Using a real-life case involving an accidental discovery of misattributed paternity as a springboard for discussion, I reflect on several practical and theoretical issues surrounding truth-telling in the doctor-patient relationship. I present the moral dilemma and identify arguments in favour of and against disclosure. I then examine the theoretical difficulties in balancing conflicting reasons and in establishing what constitutes the 'truth'. I conclude that withholding the information from the patients would be ethically permissible and, more generally, that honesty is not (...) always the best policy. (shrink)
The ever-growing acceptance and use of assisted human reproduction techniques has caused demand for “donated” sperm and eggs to outstrip supply. Medical professionals and others argue that monetary reward is the only way to recruit sufficient numbers of “donors”. Is this a clash between pragmatics and policy/ethics? Where monetary payments are the norm, alternative recruitment strategies used successfully elsewhere may not have been considered, nor the negative consequences of commercialism on all participants thought through. Considerations leading some countries to ban (...) the buying and selling of sperm, eggs and embryos are outlined and a case made that the collective welfare of all involved parties be the primary consideration in this, at times heated, debate. (shrink)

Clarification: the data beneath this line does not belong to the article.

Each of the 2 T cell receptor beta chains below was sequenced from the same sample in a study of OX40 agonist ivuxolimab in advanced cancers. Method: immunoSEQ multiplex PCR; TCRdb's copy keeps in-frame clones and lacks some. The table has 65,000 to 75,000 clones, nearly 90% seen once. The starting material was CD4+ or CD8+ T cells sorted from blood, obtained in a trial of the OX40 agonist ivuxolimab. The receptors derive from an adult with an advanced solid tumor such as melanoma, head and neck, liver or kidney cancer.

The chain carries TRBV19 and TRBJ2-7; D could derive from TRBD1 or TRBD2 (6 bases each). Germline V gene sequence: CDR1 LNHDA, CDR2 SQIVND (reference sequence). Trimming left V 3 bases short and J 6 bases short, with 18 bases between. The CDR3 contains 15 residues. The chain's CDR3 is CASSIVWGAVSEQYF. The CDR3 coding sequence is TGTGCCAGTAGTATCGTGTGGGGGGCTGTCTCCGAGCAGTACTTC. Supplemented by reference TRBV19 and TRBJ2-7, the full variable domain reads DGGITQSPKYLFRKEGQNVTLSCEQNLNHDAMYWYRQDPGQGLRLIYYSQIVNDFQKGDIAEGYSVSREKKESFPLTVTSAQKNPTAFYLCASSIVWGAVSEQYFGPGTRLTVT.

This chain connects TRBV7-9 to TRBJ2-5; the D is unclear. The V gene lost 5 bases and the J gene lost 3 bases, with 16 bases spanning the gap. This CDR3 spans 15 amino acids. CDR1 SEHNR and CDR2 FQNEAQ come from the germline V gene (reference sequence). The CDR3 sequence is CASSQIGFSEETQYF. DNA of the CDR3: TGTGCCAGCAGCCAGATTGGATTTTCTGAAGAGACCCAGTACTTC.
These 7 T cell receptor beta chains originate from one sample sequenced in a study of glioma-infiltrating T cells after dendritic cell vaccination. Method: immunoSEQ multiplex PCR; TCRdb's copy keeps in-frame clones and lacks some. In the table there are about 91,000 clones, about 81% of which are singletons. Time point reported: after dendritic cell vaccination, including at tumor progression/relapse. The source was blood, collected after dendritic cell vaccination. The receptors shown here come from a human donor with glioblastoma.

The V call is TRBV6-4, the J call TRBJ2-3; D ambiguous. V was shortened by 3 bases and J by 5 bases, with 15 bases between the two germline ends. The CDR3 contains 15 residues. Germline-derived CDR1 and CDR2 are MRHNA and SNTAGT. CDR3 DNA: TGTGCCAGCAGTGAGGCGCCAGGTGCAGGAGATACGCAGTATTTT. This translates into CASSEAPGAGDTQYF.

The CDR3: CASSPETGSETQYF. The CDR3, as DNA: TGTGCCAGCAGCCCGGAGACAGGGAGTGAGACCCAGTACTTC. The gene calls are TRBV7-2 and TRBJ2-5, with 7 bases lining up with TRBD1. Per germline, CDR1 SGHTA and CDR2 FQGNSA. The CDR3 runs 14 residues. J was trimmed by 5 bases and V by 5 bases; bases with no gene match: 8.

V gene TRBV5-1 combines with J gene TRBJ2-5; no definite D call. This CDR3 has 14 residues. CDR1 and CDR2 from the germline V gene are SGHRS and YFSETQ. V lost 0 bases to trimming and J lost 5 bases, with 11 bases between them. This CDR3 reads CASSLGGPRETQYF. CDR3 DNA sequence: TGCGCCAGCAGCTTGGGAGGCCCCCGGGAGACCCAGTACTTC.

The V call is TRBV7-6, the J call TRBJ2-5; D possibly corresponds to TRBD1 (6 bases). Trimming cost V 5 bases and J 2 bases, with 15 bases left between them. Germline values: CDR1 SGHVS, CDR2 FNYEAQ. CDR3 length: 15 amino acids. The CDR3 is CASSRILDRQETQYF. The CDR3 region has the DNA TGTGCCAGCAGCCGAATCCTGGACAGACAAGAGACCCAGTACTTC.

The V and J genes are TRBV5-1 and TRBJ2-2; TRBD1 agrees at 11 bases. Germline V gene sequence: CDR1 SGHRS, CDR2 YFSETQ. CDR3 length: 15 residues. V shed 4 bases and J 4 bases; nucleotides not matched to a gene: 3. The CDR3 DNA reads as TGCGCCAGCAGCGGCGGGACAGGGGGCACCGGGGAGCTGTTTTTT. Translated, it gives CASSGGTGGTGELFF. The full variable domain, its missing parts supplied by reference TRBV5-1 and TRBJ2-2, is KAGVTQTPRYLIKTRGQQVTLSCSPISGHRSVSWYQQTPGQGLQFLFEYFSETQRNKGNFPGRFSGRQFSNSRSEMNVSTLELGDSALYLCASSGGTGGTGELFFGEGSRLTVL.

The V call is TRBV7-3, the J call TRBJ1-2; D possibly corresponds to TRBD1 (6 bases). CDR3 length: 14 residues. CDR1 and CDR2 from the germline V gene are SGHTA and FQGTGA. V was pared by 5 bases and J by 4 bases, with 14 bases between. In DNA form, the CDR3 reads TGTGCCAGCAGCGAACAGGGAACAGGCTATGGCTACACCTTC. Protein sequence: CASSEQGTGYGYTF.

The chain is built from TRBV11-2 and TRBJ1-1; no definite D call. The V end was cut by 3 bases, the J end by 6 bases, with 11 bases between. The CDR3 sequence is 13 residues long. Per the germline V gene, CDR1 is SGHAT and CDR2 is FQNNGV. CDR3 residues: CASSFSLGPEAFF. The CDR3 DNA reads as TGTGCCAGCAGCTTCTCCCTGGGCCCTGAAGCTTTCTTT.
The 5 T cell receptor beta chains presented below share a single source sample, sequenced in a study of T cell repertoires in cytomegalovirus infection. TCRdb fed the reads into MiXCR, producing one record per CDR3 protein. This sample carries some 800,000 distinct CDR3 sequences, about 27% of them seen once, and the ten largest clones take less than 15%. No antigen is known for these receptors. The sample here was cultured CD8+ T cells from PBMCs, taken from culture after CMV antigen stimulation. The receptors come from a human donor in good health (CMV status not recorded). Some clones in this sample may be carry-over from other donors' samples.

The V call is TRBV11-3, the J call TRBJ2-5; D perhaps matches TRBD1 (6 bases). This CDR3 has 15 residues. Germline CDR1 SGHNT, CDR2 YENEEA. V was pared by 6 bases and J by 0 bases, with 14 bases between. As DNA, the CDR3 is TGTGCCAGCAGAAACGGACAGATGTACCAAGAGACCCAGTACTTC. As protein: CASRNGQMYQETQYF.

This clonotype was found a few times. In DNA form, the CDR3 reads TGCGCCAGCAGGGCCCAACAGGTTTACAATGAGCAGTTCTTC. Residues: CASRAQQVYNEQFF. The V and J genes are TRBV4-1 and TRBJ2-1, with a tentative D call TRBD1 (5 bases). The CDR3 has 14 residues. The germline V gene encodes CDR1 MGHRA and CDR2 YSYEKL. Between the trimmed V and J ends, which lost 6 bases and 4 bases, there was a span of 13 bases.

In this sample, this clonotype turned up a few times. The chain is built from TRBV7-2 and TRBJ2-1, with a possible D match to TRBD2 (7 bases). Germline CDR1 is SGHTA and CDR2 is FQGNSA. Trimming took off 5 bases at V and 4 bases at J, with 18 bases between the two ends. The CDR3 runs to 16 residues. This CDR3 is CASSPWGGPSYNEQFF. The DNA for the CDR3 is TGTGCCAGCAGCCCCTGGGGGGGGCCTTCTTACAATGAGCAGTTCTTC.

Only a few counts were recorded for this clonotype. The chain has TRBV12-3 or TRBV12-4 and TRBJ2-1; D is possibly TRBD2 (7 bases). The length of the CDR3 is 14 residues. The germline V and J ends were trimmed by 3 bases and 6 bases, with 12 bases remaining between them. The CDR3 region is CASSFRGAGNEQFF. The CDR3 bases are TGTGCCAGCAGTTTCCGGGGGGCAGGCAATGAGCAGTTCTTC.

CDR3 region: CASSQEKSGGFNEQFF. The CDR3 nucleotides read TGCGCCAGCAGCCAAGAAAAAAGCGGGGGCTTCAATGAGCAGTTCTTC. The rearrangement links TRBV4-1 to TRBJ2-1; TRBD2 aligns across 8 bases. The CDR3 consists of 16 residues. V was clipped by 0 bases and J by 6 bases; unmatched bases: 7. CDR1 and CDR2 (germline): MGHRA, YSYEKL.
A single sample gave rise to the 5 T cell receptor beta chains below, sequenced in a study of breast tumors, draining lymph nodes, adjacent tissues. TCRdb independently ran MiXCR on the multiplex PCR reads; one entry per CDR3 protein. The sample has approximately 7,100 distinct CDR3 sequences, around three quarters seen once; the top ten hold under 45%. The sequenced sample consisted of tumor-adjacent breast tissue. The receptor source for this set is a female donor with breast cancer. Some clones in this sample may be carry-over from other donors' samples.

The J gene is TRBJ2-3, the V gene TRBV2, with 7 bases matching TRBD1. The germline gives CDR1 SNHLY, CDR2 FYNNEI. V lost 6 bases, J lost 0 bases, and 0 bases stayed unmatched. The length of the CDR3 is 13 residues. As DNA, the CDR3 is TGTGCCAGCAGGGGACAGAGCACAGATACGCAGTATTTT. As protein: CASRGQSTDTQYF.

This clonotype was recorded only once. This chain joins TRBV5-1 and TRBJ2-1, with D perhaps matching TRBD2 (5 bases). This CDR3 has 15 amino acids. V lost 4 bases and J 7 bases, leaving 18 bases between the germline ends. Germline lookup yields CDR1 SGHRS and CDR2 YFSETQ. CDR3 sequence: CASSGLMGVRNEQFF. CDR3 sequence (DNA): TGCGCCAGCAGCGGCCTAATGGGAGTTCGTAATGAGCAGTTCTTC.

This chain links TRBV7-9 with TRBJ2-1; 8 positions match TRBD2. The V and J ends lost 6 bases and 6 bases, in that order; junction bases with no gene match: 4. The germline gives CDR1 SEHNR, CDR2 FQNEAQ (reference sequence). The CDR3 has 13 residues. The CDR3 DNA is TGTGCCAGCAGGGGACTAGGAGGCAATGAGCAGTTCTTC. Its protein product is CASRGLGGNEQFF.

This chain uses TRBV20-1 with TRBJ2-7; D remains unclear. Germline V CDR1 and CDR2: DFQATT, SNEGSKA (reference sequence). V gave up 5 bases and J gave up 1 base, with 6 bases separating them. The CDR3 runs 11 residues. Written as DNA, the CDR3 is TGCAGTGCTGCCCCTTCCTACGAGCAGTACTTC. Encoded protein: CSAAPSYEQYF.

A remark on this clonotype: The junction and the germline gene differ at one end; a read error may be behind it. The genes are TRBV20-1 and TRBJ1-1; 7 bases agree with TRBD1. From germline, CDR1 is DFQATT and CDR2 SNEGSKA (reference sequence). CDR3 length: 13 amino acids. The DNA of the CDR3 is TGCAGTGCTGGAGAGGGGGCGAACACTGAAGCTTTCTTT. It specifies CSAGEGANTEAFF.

Workers in distant nations who produce the products we buy frequently suffer from accidents, managerial malfeasance, and injustice. Are consumers who bought the products made by these workers in any way morally responsible for those injustices? And what about the far more frequent, less severe injustices, such as the withholding of wages, the denial of bathroom breaks, forced overtime, and harassment of various sorts? Could buying a shirt at the local department store create for you some responsibility for the horrendous (...) death in a factory fire of the women who sewed it half a planet away? (shrink)